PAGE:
Stangeria eriopus – Kunze (1839)

Stangeria (Eng), Stangeria, Bobbejaankos (Afr)

Category: Vulnerable



Stangeria eriopus is a small cycad species with stems completely subterranean and a root shaped like a carrot. The underground part can be 100mm up to 250mm in diameter. Stangeria is a perennial plant and often branches into several growing points. Branching occurs in the stem portion and not the root. The root makes up most of the subterranean part and only the apical part is considered to be the stem. The transition from root to stem is not readily detectable according to Dyer (1966). The apex produces woolly scales but these are shed early. As in other cycads, S. eriopus also forms corralloid roots. These roots may play a part in the aeration of the roots (more pronounced in badly aerated soils) but it has been showed that the symbiotic bacteria found in these roots, facillitates nitrogen fixation. Two species have been identified, namely Bacillus radicola and Azotobacter sp.

Leaves are formed one at a time at each growing point. The new leaves have an inflexed ptyxis and young leaves appear to be rolled up at the tip. The leaves are covered by short, grey hair but this disappears soon, except at the base of the petiole. The leaves are pinnate and vary in lenght from 250mm to 2m depending on the environment. The petiole makes up half of this length.

The pinnae are soft to leathery and varies in texture and size. They are arranged in 5 to 20 opposite or almost opposite pairs. The lower pinnae have stalks but the upper ones are fused at the base. The venation of the pinnae are considered primitive and resembles that of ferns. The pinnae have a prominent midrib with faint lateral veins branching out. The veins fork at least once near it origin and sometimes 2 or 3 times more.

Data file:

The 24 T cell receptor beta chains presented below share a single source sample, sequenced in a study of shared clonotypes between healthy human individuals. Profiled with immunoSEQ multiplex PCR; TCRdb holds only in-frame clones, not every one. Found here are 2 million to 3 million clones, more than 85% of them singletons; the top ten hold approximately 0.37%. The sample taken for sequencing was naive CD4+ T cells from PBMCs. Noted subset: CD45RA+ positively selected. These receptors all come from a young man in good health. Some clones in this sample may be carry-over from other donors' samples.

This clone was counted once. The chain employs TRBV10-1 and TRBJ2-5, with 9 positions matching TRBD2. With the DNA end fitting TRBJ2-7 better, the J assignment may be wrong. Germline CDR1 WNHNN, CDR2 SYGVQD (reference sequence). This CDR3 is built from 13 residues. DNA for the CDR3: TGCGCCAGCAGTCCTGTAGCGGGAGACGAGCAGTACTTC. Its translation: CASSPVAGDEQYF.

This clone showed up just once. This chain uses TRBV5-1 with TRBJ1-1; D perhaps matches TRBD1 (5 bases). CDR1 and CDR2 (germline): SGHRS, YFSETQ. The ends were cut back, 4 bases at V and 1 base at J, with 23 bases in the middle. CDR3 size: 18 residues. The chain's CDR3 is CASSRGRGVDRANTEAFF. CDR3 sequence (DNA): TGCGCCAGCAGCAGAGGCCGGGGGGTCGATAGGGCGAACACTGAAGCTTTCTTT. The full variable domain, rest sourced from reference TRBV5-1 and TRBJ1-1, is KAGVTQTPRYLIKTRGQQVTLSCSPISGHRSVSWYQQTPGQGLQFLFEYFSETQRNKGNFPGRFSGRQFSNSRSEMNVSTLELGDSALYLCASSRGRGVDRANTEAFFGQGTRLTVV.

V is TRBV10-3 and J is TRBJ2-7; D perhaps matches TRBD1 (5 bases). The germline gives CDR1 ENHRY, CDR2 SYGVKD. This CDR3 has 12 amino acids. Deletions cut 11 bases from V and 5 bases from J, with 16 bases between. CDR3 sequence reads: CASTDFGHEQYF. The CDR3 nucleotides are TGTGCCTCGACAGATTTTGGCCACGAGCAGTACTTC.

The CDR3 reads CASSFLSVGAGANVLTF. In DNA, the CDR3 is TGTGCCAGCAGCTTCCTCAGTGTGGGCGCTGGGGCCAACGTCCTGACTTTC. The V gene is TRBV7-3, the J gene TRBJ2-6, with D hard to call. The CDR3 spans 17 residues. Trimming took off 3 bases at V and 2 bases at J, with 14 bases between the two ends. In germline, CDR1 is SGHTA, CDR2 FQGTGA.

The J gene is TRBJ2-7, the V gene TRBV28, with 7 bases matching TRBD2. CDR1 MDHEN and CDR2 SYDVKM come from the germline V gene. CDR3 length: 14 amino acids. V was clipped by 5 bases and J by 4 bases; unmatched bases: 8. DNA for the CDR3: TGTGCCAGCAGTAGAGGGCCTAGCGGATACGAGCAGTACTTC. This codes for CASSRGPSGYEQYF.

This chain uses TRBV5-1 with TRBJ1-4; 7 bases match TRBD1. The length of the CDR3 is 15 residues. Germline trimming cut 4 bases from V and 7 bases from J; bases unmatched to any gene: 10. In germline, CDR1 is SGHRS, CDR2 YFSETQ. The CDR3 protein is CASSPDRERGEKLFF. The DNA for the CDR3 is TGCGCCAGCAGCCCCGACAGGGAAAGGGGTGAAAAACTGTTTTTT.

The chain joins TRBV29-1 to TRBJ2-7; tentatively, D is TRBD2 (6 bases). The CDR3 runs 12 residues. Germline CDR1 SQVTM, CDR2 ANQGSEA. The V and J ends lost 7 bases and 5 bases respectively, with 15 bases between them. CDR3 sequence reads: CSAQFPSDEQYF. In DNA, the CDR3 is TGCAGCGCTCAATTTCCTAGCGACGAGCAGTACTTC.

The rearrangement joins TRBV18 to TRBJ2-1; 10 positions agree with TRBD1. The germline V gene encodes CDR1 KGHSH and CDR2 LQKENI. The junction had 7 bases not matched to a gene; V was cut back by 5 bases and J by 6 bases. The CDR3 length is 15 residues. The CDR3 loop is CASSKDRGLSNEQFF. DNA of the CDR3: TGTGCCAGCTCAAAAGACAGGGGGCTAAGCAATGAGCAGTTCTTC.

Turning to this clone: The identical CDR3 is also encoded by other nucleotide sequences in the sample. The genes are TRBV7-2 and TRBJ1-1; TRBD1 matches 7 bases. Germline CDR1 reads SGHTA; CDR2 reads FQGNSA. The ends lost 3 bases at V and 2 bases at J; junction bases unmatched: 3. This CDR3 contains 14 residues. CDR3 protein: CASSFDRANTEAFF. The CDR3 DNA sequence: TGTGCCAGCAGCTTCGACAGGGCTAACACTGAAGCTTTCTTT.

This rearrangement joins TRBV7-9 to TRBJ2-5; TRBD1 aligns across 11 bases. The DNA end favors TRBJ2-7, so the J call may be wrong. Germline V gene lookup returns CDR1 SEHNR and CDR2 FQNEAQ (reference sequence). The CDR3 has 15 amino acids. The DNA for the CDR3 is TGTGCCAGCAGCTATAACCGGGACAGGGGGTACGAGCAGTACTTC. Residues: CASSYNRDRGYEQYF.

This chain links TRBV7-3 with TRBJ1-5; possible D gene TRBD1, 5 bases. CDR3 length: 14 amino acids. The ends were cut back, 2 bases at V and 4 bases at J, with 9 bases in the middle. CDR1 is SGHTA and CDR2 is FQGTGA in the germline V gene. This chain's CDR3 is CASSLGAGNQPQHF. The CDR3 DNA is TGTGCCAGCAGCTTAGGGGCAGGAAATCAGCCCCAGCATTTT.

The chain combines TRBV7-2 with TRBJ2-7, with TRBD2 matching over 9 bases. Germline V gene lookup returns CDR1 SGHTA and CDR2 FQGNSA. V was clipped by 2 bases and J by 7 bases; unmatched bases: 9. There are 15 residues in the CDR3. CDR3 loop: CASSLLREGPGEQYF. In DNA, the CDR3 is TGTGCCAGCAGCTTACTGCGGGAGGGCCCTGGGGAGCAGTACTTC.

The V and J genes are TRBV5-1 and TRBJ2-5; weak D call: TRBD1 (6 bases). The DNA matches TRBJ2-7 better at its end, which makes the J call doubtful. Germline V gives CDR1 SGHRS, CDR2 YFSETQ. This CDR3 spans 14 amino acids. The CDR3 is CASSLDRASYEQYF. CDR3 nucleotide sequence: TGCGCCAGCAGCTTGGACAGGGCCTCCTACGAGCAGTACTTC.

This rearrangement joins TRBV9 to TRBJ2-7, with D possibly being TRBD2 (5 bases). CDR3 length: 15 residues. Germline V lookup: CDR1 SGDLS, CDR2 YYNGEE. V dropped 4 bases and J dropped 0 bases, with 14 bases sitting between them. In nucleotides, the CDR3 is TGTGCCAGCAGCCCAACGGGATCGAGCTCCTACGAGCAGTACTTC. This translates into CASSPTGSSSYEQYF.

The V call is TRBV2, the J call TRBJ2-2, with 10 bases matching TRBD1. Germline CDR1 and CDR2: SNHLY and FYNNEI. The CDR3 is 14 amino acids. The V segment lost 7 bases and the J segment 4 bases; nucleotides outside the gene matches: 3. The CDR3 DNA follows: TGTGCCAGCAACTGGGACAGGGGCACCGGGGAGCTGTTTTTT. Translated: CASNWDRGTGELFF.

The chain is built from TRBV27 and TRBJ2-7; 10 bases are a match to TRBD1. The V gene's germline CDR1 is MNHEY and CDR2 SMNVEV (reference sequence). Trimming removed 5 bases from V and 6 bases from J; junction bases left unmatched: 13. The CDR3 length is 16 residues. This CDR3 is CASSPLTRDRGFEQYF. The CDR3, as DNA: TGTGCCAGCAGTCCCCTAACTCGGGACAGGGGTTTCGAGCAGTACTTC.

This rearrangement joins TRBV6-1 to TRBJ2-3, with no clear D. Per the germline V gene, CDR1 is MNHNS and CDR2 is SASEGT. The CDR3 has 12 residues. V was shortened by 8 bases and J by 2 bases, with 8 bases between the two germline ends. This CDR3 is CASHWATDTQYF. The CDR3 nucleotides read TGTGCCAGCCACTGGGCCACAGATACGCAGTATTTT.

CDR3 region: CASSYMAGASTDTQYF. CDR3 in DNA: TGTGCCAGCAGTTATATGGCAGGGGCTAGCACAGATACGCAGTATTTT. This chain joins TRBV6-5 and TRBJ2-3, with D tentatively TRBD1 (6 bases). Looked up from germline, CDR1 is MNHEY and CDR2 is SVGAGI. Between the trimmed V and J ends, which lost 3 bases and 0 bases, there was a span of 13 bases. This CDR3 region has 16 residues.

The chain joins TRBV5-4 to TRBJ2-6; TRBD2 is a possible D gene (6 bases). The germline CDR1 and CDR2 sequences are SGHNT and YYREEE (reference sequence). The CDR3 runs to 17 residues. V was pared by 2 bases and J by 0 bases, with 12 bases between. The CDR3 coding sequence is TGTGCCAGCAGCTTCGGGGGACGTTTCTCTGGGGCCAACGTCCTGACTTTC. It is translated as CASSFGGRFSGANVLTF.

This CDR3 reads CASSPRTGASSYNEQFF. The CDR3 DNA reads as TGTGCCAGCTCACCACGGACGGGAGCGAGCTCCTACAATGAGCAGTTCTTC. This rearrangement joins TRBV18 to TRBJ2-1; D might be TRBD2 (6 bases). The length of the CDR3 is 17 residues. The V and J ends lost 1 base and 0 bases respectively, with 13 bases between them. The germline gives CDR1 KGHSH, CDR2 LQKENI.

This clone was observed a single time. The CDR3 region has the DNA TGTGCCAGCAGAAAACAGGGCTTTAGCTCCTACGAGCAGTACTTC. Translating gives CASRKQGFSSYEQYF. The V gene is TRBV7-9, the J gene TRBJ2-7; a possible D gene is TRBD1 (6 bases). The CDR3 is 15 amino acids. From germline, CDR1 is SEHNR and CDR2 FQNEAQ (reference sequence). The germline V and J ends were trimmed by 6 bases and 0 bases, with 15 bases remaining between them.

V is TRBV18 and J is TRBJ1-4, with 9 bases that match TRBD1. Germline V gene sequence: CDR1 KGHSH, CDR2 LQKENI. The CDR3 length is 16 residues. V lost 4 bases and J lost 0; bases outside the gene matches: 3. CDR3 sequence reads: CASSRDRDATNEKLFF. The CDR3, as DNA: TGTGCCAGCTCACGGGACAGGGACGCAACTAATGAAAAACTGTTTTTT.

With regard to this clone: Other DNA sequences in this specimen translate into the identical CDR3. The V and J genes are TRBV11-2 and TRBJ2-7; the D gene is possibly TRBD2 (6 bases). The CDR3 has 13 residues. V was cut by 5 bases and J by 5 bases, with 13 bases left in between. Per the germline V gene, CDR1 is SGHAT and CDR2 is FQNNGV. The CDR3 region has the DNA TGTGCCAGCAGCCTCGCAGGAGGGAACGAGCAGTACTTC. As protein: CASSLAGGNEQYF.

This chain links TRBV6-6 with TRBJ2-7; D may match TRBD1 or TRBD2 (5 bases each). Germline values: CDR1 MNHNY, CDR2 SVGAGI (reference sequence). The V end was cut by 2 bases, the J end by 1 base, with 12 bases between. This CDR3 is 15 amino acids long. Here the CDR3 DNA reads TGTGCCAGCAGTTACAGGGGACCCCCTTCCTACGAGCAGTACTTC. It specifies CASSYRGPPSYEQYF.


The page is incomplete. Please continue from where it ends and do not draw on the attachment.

Stangeria has stalked cones as reproductive organs with male and female cones borne on different plants. S. eriopus appears to bear a single cone per growing point and herbarium data suggests coning takes place throughout the year. The male cone is cylindrical and tapers to the apex. The young cones are covered with short, silvery hair which falls off when the cone matures. The cone then displays a yellow-brown colour. Male strobili are about 30mm to 40mm in diameter and 100mm to 250mm long. Microsporophylls are spirally arranged around the axis of the cone and triangular or rhomboid as seen from above. They are ± 12mm wide and long and the outer face ± 12mm wide and 4mm to 6mm high. Each microsporophyll bears about 150 microsporangia (Chamberlain 1919) on the lower surface in groups of 3 to 6. When a male cone is mature, it elongates along the central axis and this separates the microsporophylls from each other to release the pollen.

The female strobilus is elliptic or cone shaped with a rounded apex. Young cones are covered with silvery hair but this is lost and colour is then dark green when mature. Length is up to 180mm and diameter 80mm. The macrosporophylls are also spirally arranged, but in such a way that the outer faces appear to be arranged in six vertical columns. They are about 60mm wide and long with the outer scale face up to 40mm high. The outer surface is slightly convex and overlaps the scales above it. Two ovules are borne at the base of the macrosporophyll and are up to 35mm long and 25mm wide. When the female cone is mature, the macrosporophylls also separate. The micropyle secretes a drop of sticky fluid and pollen falling on it is retained. When the fluid evaporates the pollen is drawn into the ovule and fertilization takes place. The cone disintegrates eventually and seeds fall to the ground. The sarcotesta covering the sclerotesta is dark red. The latter measures about 20mm in lenght by 14mm wide and is stained pink by the sarcotesta. This changes to brown when exposed to the atmosphere.